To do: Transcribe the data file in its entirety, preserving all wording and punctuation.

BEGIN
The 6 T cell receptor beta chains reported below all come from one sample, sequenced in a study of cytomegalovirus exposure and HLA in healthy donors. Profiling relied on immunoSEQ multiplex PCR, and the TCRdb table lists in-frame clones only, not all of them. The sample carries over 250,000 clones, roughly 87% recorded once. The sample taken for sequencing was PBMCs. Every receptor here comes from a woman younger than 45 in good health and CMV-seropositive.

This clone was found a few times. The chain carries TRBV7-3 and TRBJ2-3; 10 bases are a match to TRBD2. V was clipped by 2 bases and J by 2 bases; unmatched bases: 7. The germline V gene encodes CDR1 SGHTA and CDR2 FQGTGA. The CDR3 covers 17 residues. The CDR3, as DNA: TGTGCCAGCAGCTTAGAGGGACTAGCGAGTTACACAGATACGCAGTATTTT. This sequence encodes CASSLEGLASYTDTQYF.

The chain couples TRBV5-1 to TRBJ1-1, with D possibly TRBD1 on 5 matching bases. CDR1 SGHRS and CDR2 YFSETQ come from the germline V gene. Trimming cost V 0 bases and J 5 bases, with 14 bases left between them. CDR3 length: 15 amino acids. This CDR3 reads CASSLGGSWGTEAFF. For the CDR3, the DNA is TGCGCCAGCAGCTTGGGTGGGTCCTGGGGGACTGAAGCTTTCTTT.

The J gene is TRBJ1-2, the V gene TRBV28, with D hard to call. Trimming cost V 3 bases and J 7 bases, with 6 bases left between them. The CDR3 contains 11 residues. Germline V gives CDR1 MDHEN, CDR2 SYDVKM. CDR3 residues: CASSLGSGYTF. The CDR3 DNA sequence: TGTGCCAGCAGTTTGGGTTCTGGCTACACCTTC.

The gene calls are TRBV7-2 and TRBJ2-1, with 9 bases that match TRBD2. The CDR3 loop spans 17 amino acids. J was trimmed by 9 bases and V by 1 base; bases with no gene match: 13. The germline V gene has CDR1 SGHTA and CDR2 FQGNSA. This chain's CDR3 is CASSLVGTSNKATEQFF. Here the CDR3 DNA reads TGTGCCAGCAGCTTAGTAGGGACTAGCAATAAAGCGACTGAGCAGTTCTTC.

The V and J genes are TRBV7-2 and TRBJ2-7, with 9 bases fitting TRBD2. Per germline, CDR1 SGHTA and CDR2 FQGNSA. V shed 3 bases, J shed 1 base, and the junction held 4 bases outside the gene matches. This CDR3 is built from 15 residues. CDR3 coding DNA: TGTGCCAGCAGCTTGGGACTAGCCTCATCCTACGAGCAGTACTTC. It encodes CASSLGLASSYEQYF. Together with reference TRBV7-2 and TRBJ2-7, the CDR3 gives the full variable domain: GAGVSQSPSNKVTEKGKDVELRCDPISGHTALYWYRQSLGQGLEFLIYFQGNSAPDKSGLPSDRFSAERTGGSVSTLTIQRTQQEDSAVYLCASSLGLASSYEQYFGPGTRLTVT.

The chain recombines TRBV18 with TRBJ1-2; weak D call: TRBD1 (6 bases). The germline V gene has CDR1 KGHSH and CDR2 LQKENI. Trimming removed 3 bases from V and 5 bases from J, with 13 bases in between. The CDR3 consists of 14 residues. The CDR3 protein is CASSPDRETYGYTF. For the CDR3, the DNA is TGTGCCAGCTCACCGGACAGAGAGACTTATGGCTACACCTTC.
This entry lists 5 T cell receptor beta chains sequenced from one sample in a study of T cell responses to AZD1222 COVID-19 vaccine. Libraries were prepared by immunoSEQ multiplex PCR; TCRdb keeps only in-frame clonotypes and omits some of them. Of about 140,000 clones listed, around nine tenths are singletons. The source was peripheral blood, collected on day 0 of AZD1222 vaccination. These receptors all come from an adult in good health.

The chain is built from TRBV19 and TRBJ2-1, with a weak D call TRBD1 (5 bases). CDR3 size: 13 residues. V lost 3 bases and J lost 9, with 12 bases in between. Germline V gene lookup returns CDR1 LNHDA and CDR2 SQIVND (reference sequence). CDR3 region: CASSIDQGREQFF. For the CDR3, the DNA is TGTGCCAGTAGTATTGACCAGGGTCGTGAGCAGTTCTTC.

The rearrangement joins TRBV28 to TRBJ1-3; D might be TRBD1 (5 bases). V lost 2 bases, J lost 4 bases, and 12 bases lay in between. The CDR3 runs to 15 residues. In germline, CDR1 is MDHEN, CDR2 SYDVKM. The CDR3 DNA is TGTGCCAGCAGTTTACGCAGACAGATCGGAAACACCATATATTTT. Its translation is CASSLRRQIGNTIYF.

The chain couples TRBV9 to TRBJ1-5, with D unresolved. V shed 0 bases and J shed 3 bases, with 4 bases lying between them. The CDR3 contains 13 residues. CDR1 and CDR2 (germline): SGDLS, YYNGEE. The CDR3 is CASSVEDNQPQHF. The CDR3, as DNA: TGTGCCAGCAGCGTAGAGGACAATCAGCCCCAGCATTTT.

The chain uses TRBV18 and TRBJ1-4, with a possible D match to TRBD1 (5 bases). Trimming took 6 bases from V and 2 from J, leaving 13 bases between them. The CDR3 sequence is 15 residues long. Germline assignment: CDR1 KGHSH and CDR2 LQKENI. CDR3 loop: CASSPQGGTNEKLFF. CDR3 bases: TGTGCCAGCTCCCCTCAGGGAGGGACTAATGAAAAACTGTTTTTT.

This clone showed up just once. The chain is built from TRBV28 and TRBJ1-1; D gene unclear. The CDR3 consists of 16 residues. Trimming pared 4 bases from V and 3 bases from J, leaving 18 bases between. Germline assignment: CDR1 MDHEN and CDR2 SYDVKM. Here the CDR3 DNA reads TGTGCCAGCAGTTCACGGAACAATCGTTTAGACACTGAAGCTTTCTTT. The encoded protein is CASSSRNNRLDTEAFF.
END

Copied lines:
The 6 T cell receptor beta chains reported below all come from one sample, sequenced in a study of cytomegalovirus exposure and HLA in healthy donors. Profiling relied on immunoSEQ multiplex PCR, and the TCRdb table lists in-frame clones only, not all of them. The sample carries over 250,000 clones, roughly 87% recorded once. The sample taken for sequencing was PBMCs. Every receptor here comes from a woman younger than 45 in good health and CMV-seropositive.

This clone was found a few times. The chain carries TRBV7-3 and TRBJ2-3; 10 bases are a match to TRBD2. V was clipped by 2 bases and J by 2 bases; unmatched bases: 7. The germline V gene encodes CDR1 SGHTA and CDR2 FQGTGA. The CDR3 covers 17 residues. The CDR3, as DNA: TGTGCCAGCAGCTTAGAGGGACTAGCGAGTTACACAGATACGCAGTATTTT. This sequence encodes CASSLEGLASYTDTQYF.

The chain couples TRBV5-1 to TRBJ1-1, with D possibly TRBD1 on 5 matching bases. CDR1 SGHRS and CDR2 YFSETQ come from the germline V gene. Trimming cost V 0 bases and J 5 bases, with 14 bases left between them. CDR3 length: 15 amino acids. This CDR3 reads CASSLGGSWGTEAFF. For the CDR3, the DNA is TGCGCCAGCAGCTTGGGTGGGTCCTGGGGGACTGAAGCTTTCTTT.

The J gene is TRBJ1-2, the V gene TRBV28, with D hard to call. Trimming cost V 3 bases and J 7 bases, with 6 bases left between them. The CDR3 contains 11 residues. Germline V gives CDR1 MDHEN, CDR2 SYDVKM. CDR3 residues: CASSLGSGYTF. The CDR3 DNA sequence: TGTGCCAGCAGTTTGGGTTCTGGCTACACCTTC.

The gene calls are TRBV7-2 and TRBJ2-1, with 9 bases that match TRBD2. The CDR3 loop spans 17 amino acids. J was trimmed by 9 bases and V by 1 base; bases with no gene match: 13. The germline V gene has CDR1 SGHTA and CDR2 FQGNSA. This chain's CDR3 is CASSLVGTSNKATEQFF. Here the CDR3 DNA reads TGTGCCAGCAGCTTAGTAGGGACTAGCAATAAAGCGACTGAGCAGTTCTTC.

The V and J genes are TRBV7-2 and TRBJ2-7, with 9 bases fitting TRBD2. Per germline, CDR1 SGHTA and CDR2 FQGNSA. V shed 3 bases, J shed 1 base, and the junction held 4 bases outside the gene matches. This CDR3 is built from 15 residues. CDR3 coding DNA: TGTGCCAGCAGCTTGGGACTAGCCTCATCCTACGAGCAGTACTTC. It encodes CASSLGLASSYEQYF. Together with reference TRBV7-2 and TRBJ2-7, the CDR3 gives the full variable domain: GAGVSQSPSNKVTEKGKDVELRCDPISGHTALYWYRQSLGQGLEFLIYFQGNSAPDKSGLPSDRFSAERTGGSVSTLTIQRTQQEDSAVYLCASSLGLASSYEQYFGPGTRLTVT.

The chain recombines TRBV18 with TRBJ1-2; weak D call: TRBD1 (6 bases). The germline V gene has CDR1 KGHSH and CDR2 LQKENI. Trimming removed 3 bases from V and 5 bases from J, with 13 bases in between. The CDR3 consists of 14 residues. The CDR3 protein is CASSPDRETYGYTF. For the CDR3, the DNA is TGTGCCAGCTCACCGGACAGAGAGACTTATGGCTACACCTTC.
This entry lists 5 T cell receptor beta chains sequenced from one sample in a study of T cell responses to AZD1222 COVID-19 vaccine. Libraries were prepared by immunoSEQ multiplex PCR; TCRdb keeps only in-frame clonotypes and omits some of them. Of about 140,000 clones listed, around nine tenths are singletons. The source was peripheral blood, collected on day 0 of AZD1222 vaccination. These receptors all come from an adult in good health.

The chain is built from TRBV19 and TRBJ2-1, with a weak D call TRBD1 (5 bases). CDR3 size: 13 residues. V lost 3 bases and J lost 9, with 12 bases in between. Germline V gene lookup returns CDR1 LNHDA and CDR2 SQIVND (reference sequence). CDR3 region: CASSIDQGREQFF. For the CDR3, the DNA is TGTGCCAGTAGTATTGACCAGGGTCGTGAGCAGTTCTTC.

The rearrangement joins TRBV28 to TRBJ1-3; D might be TRBD1 (5 bases). V lost 2 bases, J lost 4 bases, and 12 bases lay in between. The CDR3 runs to 15 residues. In germline, CDR1 is MDHEN, CDR2 SYDVKM. The CDR3 DNA is TGTGCCAGCAGTTTACGCAGACAGATCGGAAACACCATATATTTT. Its translation is CASSLRRQIGNTIYF.

The chain couples TRBV9 to TRBJ1-5, with D unresolved. V shed 0 bases and J shed 3 bases, with 4 bases lying between them. The CDR3 contains 13 residues. CDR1 and CDR2 (germline): SGDLS, YYNGEE. The CDR3 is CASSVEDNQPQHF. The CDR3, as DNA: TGTGCCAGCAGCGTAGAGGACAATCAGCCCCAGCATTTT.

The chain uses TRBV18 and TRBJ1-4, with a possible D match to TRBD1 (5 bases). Trimming took 6 bases from V and 2 from J, leaving 13 bases between them. The CDR3 sequence is 15 residues long. Germline assignment: CDR1 KGHSH and CDR2 LQKENI. CDR3 loop: CASSPQGGTNEKLFF. CDR3 bases: TGTGCCAGCTCCCCTCAGGGAGGGACTAATGAAAAACTGTTTTTT.

This clone showed up just once. The chain is built from TRBV28 and TRBJ1-1; D gene unclear. The CDR3 consists of 16 residues. Trimming pared 4 bases from V and 3 bases from J, leaving 18 bases between. Germline assignment: CDR1 MDHEN and CDR2 SYDVKM. Here the CDR3 DNA reads TGTGCCAGCAGTTCACGGAACAATCGTTTAGACACTGAAGCTTTCTTT. The encoded protein is CASSSRNNRLDTEAFF.